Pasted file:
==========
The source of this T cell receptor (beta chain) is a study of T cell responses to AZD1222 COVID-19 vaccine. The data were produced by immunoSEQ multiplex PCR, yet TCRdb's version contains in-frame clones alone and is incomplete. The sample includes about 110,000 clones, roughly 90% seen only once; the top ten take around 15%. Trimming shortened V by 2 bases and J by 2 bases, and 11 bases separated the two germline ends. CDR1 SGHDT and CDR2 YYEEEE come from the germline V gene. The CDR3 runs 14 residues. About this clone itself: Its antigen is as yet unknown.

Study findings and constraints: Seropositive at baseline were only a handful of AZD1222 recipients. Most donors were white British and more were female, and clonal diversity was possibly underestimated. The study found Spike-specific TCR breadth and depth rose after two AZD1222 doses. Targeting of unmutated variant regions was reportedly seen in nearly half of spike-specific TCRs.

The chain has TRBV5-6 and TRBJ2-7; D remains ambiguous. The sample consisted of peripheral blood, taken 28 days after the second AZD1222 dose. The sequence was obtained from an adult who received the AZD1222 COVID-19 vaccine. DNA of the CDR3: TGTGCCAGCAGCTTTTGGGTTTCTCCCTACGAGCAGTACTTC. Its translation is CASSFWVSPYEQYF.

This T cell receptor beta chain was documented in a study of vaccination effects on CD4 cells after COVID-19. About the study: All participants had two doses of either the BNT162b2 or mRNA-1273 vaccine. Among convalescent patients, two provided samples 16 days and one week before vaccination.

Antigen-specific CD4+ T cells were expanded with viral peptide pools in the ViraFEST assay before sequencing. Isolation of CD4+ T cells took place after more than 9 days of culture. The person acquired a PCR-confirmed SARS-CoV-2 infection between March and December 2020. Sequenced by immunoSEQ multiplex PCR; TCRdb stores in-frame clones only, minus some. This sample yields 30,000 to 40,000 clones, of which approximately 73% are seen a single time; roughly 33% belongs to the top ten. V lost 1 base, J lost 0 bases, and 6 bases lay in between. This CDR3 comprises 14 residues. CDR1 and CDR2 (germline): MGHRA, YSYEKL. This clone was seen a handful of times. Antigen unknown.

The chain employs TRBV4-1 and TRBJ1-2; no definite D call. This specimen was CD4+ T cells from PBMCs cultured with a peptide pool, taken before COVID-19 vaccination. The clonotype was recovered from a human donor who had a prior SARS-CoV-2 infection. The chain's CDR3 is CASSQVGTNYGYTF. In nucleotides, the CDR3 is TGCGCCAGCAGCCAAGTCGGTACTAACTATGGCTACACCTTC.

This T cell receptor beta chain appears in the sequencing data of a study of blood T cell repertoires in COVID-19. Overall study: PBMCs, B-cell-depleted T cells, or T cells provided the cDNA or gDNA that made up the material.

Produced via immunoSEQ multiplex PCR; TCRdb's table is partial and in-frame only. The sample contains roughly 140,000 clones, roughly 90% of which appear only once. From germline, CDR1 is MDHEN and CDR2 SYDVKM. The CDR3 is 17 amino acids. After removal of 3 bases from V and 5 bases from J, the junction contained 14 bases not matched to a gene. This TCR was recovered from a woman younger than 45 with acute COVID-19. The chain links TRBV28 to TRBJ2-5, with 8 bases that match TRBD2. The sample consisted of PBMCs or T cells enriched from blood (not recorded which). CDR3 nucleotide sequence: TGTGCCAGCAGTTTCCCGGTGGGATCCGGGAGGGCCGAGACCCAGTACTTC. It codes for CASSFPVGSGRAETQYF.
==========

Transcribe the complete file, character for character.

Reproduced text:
The source of this T cell receptor (beta chain) is a study of T cell responses to AZD1222 COVID-19 vaccine. The data were produced by immunoSEQ multiplex PCR, yet TCRdb's version contains in-frame clones alone and is incomplete. The sample includes about 110,000 clones, roughly 90% seen only once; the top ten take around 15%. Trimming shortened V by 2 bases and J by 2 bases, and 11 bases separated the two germline ends. CDR1 SGHDT and CDR2 YYEEEE come from the germline V gene. The CDR3 runs 14 residues. About this clone itself: Its antigen is as yet unknown.

Study findings and constraints: Seropositive at baseline were only a handful of AZD1222 recipients. Most donors were white British and more were female, and clonal diversity was possibly underestimated. The study found Spike-specific TCR breadth and depth rose after two AZD1222 doses. Targeting of unmutated variant regions was reportedly seen in nearly half of spike-specific TCRs.

The chain has TRBV5-6 and TRBJ2-7; D remains ambiguous. The sample consisted of peripheral blood, taken 28 days after the second AZD1222 dose. The sequence was obtained from an adult who received the AZD1222 COVID-19 vaccine. DNA of the CDR3: TGTGCCAGCAGCTTTTGGGTTTCTCCCTACGAGCAGTACTTC. Its translation is CASSFWVSPYEQYF.

This T cell receptor beta chain was documented in a study of vaccination effects on CD4 cells after COVID-19. About the study: All participants had two doses of either the BNT162b2 or mRNA-1273 vaccine. Among convalescent patients, two provided samples 16 days and one week before vaccination.

Antigen-specific CD4+ T cells were expanded with viral peptide pools in the ViraFEST assay before sequencing. Isolation of CD4+ T cells took place after more than 9 days of culture. The person acquired a PCR-confirmed SARS-CoV-2 infection between March and December 2020. Sequenced by immunoSEQ multiplex PCR; TCRdb stores in-frame clones only, minus some. This sample yields 30,000 to 40,000 clones, of which approximately 73% are seen a single time; roughly 33% belongs to the top ten. V lost 1 base, J lost 0 bases, and 6 bases lay in between. This CDR3 comprises 14 residues. CDR1 and CDR2 (germline): MGHRA, YSYEKL. This clone was seen a handful of times. Antigen unknown.

The chain employs TRBV4-1 and TRBJ1-2; no definite D call. This specimen was CD4+ T cells from PBMCs cultured with a peptide pool, taken before COVID-19 vaccination. The clonotype was recovered from a human donor who had a prior SARS-CoV-2 infection. The chain's CDR3 is CASSQVGTNYGYTF. In nucleotides, the CDR3 is TGCGCCAGCAGCCAAGTCGGTACTAACTATGGCTACACCTTC.

This T cell receptor beta chain appears in the sequencing data of a study of blood T cell repertoires in COVID-19. Overall study: PBMCs, B-cell-depleted T cells, or T cells provided the cDNA or gDNA that made up the material.

Produced via immunoSEQ multiplex PCR; TCRdb's table is partial and in-frame only. The sample contains roughly 140,000 clones, roughly 90% of which appear only once. From germline, CDR1 is MDHEN and CDR2 SYDVKM. The CDR3 is 17 amino acids. After removal of 3 bases from V and 5 bases from J, the junction contained 14 bases not matched to a gene. This TCR was recovered from a woman younger than 45 with acute COVID-19. The chain links TRBV28 to TRBJ2-5, with 8 bases that match TRBD2. The sample consisted of PBMCs or T cells enriched from blood (not recorded which). CDR3 nucleotide sequence: TGTGCCAGCAGTTTCCCGGTGGGATCCGGGAGGGCCGAGACCCAGTACTTC. It codes for CASSFPVGSGRAETQYF.